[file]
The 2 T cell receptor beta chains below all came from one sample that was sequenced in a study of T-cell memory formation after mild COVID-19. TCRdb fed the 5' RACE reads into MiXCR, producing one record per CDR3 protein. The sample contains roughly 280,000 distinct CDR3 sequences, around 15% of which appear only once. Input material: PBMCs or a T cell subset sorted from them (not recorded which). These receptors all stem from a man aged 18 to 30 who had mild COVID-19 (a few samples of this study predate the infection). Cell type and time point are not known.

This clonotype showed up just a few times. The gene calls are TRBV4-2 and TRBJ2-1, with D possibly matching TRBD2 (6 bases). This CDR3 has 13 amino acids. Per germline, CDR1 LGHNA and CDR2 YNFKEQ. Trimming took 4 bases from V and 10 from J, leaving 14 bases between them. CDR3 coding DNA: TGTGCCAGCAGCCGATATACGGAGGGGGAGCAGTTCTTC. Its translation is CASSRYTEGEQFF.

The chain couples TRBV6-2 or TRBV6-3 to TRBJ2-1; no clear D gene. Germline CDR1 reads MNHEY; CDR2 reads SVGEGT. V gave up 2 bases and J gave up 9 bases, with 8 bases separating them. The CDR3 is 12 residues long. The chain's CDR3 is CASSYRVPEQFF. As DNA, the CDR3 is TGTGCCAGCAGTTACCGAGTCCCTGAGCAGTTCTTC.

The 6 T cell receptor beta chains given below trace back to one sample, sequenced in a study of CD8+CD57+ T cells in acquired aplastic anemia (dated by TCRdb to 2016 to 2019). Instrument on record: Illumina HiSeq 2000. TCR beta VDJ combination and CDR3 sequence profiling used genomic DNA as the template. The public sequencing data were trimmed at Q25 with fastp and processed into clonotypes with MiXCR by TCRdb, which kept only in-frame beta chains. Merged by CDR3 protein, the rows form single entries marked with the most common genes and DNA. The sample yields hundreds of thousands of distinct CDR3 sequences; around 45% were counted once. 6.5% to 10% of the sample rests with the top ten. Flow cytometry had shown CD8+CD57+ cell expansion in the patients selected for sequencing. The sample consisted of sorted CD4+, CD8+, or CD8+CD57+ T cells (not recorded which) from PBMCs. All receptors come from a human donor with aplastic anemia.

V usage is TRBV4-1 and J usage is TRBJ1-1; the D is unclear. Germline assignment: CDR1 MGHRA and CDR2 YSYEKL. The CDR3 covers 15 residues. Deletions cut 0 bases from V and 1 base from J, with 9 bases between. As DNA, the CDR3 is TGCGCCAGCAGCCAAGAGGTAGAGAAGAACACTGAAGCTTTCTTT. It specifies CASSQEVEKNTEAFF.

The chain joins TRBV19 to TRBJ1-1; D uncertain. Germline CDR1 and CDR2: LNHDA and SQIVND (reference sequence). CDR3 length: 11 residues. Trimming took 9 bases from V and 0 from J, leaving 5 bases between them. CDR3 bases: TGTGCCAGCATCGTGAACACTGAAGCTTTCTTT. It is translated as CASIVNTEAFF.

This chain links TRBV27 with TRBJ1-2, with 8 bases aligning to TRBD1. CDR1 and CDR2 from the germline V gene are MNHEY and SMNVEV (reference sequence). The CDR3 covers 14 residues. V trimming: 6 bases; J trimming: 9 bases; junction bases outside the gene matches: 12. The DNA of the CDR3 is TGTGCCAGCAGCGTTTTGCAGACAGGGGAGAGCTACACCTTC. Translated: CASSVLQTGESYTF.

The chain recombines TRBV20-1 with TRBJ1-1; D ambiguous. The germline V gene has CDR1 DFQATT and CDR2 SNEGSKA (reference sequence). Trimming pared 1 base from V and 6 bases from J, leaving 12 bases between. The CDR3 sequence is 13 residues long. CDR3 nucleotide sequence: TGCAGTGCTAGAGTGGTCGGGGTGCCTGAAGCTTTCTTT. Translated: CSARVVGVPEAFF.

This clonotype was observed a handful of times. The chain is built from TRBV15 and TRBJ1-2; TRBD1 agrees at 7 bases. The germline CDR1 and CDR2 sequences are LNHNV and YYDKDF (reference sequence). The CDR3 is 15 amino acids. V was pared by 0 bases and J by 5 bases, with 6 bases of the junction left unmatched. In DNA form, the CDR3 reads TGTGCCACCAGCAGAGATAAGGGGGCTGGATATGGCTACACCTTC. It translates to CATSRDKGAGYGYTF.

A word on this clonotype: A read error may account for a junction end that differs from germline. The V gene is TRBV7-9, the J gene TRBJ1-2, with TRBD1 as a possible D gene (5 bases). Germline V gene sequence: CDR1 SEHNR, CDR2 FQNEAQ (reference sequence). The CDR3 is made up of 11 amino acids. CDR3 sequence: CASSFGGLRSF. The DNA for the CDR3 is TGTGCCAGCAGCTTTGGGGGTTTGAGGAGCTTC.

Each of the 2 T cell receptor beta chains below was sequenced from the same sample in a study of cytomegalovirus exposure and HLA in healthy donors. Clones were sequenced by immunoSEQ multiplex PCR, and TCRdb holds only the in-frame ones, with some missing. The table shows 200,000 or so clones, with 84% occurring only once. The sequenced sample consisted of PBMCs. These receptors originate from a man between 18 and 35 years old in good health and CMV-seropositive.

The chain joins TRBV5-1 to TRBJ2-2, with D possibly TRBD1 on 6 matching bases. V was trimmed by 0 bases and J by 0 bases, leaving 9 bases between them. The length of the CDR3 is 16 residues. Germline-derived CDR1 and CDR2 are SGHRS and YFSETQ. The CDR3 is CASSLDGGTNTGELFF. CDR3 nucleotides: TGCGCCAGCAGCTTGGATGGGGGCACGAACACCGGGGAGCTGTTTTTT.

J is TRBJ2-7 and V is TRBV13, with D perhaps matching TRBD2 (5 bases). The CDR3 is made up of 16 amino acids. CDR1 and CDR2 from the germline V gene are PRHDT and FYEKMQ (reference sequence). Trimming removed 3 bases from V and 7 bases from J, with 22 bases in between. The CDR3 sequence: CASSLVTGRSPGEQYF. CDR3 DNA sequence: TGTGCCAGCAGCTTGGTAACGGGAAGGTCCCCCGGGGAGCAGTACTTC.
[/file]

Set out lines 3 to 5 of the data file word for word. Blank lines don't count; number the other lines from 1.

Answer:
The chain couples TRBV6-2 or TRBV6-3 to TRBJ2-1; no clear D gene. Germline CDR1 reads MNHEY; CDR2 reads SVGEGT. V gave up 2 bases and J gave up 9 bases, with 8 bases separating them. The CDR3 is 12 residues long. The chain's CDR3 is CASSYRVPEQFF. As DNA, the CDR3 is TGTGCCAGCAGTTACCGAGTCCCTGAGCAGTTCTTC.

The 6 T cell receptor beta chains given below trace back to one sample, sequenced in a study of CD8+CD57+ T cells in acquired aplastic anemia (dated by TCRdb to 2016 to 2019). Instrument on record: Illumina HiSeq 2000. TCR beta VDJ combination and CDR3 sequence profiling used genomic DNA as the template. The public sequencing data were trimmed at Q25 with fastp and processed into clonotypes with MiXCR by TCRdb, which kept only in-frame beta chains. Merged by CDR3 protein, the rows form single entries marked with the most common genes and DNA. The sample yields hundreds of thousands of distinct CDR3 sequences; around 45% were counted once. 6.5% to 10% of the sample rests with the top ten. Flow cytometry had shown CD8+CD57+ cell expansion in the patients selected for sequencing. The sample consisted of sorted CD4+, CD8+, or CD8+CD57+ T cells (not recorded which) from PBMCs. All receptors come from a human donor with aplastic anemia.

V usage is TRBV4-1 and J usage is TRBJ1-1; the D is unclear. Germline assignment: CDR1 MGHRA and CDR2 YSYEKL. The CDR3 covers 15 residues. Deletions cut 0 bases from V and 1 base from J, with 9 bases between. As DNA, the CDR3 is TGCGCCAGCAGCCAAGAGGTAGAGAAGAACACTGAAGCTTTCTTT. It specifies CASSQEVEKNTEAFF.